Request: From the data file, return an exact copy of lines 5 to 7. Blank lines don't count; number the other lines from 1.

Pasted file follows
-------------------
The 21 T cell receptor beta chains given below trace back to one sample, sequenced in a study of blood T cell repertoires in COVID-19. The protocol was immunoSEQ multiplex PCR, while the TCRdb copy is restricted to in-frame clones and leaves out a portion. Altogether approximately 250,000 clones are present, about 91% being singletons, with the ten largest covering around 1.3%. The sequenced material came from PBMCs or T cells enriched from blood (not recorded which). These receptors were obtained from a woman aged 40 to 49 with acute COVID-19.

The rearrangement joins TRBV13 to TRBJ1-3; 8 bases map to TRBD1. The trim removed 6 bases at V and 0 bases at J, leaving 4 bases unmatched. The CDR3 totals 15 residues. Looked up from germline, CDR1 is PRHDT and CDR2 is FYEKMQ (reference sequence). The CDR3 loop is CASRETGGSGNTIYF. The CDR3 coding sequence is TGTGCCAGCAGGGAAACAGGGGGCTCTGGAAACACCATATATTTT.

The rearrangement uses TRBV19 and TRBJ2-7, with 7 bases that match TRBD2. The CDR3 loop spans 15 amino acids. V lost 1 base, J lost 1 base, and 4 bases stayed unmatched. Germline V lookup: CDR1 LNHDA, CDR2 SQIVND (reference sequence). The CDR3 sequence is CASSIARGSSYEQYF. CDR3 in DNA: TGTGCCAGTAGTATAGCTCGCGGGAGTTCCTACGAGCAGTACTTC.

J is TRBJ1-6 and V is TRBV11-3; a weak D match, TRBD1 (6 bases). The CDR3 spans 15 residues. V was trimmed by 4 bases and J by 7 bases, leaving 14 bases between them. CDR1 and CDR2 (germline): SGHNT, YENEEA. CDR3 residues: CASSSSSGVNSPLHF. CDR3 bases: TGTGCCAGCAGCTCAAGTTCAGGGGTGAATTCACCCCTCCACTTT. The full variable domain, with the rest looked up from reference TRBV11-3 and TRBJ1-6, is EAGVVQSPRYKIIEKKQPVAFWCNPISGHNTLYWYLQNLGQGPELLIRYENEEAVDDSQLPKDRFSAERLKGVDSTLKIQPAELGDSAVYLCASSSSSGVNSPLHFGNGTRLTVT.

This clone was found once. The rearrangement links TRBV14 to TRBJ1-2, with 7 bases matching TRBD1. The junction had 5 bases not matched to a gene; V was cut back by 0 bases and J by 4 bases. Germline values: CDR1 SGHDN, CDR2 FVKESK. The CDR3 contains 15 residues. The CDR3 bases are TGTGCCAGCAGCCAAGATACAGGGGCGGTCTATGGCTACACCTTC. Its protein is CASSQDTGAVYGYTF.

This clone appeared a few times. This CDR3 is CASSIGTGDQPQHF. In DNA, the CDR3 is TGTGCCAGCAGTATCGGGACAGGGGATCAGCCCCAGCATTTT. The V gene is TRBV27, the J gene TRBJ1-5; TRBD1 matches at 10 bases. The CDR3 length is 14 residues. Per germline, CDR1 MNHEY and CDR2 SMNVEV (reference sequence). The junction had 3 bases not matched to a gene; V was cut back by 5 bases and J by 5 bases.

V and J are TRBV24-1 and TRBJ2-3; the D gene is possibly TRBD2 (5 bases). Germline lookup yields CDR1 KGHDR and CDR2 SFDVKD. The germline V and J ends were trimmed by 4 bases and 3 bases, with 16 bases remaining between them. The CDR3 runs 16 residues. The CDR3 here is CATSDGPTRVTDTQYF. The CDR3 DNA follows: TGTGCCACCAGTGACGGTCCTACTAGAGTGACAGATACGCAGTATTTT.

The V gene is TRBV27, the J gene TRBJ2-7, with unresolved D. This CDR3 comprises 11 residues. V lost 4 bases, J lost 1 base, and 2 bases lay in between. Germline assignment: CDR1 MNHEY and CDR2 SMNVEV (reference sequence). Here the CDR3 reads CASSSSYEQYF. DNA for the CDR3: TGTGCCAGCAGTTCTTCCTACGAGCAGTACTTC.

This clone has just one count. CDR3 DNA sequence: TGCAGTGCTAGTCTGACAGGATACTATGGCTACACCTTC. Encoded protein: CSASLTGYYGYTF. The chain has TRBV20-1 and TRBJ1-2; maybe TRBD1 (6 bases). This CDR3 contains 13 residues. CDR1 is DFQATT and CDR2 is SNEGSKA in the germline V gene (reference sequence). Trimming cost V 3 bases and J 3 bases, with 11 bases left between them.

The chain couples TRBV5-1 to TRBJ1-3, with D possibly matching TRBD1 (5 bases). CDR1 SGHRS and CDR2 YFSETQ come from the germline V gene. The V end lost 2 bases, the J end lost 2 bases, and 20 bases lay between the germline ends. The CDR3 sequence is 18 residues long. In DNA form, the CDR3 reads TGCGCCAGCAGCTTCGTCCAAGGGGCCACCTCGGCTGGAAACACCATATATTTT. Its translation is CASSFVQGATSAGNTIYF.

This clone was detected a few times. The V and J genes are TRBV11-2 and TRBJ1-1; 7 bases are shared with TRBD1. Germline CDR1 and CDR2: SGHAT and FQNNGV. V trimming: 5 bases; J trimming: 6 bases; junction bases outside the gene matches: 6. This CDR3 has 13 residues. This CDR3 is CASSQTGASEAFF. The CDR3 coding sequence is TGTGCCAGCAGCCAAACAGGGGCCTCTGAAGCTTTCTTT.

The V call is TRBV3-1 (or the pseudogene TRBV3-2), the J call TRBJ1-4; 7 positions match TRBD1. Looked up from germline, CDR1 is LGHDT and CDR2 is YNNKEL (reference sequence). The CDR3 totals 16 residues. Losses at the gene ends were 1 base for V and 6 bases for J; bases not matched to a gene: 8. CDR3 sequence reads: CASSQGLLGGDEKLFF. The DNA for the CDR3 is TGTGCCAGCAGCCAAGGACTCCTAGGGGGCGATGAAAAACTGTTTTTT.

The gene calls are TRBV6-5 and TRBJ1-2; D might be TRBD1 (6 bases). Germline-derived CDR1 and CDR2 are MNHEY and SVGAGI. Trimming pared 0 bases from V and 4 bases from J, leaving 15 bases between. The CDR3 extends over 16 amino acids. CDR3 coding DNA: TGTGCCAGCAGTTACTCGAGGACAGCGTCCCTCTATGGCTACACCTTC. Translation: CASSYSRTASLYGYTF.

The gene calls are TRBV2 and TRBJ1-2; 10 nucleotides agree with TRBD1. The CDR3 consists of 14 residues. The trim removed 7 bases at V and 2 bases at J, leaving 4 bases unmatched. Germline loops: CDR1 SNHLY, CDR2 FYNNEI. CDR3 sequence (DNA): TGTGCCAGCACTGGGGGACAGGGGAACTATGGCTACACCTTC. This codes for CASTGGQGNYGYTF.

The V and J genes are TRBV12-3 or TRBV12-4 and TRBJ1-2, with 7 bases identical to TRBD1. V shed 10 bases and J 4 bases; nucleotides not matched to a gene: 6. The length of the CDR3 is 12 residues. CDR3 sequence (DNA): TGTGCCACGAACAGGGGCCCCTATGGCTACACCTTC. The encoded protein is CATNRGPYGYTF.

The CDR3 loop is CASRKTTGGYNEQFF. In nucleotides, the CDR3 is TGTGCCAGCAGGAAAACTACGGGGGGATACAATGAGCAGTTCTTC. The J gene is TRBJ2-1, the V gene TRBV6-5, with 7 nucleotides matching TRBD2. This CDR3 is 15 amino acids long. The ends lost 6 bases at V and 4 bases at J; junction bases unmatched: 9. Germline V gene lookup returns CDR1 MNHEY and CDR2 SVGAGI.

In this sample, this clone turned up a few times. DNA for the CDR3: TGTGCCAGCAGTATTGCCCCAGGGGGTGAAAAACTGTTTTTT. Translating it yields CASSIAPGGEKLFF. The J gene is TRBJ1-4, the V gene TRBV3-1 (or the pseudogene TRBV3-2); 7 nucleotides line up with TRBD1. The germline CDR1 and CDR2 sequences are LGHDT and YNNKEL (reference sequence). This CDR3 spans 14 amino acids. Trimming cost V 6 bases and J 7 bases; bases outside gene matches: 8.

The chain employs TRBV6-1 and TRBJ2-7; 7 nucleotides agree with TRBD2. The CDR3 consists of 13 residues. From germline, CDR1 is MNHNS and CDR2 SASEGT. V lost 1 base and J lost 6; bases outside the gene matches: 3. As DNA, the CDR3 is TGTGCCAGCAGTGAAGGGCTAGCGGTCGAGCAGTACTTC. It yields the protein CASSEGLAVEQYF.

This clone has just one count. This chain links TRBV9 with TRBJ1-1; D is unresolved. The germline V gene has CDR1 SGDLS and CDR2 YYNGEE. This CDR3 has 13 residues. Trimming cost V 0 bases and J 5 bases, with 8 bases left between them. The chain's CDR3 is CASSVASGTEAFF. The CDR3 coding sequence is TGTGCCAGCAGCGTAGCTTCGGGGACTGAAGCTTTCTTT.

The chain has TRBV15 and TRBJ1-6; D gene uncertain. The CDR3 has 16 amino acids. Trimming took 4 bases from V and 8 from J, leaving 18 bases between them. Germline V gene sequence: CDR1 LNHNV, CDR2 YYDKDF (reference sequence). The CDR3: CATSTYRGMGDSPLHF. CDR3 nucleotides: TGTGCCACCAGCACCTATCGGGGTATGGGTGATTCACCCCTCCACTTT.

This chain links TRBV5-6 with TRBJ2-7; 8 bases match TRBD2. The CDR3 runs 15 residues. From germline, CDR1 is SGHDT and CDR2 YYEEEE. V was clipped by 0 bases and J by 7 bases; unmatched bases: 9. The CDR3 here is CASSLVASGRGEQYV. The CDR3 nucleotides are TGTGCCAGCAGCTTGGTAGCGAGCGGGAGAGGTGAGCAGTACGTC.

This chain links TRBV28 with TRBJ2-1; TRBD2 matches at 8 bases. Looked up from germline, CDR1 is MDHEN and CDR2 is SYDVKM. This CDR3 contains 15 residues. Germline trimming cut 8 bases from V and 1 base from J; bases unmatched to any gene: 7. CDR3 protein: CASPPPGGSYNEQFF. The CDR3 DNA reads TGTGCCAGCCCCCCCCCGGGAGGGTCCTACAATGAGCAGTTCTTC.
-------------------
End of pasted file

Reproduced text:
This clone was found once. The rearrangement links TRBV14 to TRBJ1-2, with 7 bases matching TRBD1. The junction had 5 bases not matched to a gene; V was cut back by 0 bases and J by 4 bases. Germline values: CDR1 SGHDN, CDR2 FVKESK. The CDR3 contains 15 residues. The CDR3 bases are TGTGCCAGCAGCCAAGATACAGGGGCGGTCTATGGCTACACCTTC. Its protein is CASSQDTGAVYGYTF.

This clone appeared a few times. This CDR3 is CASSIGTGDQPQHF. In DNA, the CDR3 is TGTGCCAGCAGTATCGGGACAGGGGATCAGCCCCAGCATTTT. The V gene is TRBV27, the J gene TRBJ1-5; TRBD1 matches at 10 bases. The CDR3 length is 14 residues. Per germline, CDR1 MNHEY and CDR2 SMNVEV (reference sequence). The junction had 3 bases not matched to a gene; V was cut back by 5 bases and J by 5 bases.

V and J are TRBV24-1 and TRBJ2-3; the D gene is possibly TRBD2 (5 bases). Germline lookup yields CDR1 KGHDR and CDR2 SFDVKD. The germline V and J ends were trimmed by 4 bases and 3 bases, with 16 bases remaining between them. The CDR3 runs 16 residues. The CDR3 here is CATSDGPTRVTDTQYF. The CDR3 DNA follows: TGTGCCACCAGTGACGGTCCTACTAGAGTGACAGATACGCAGTATTTT.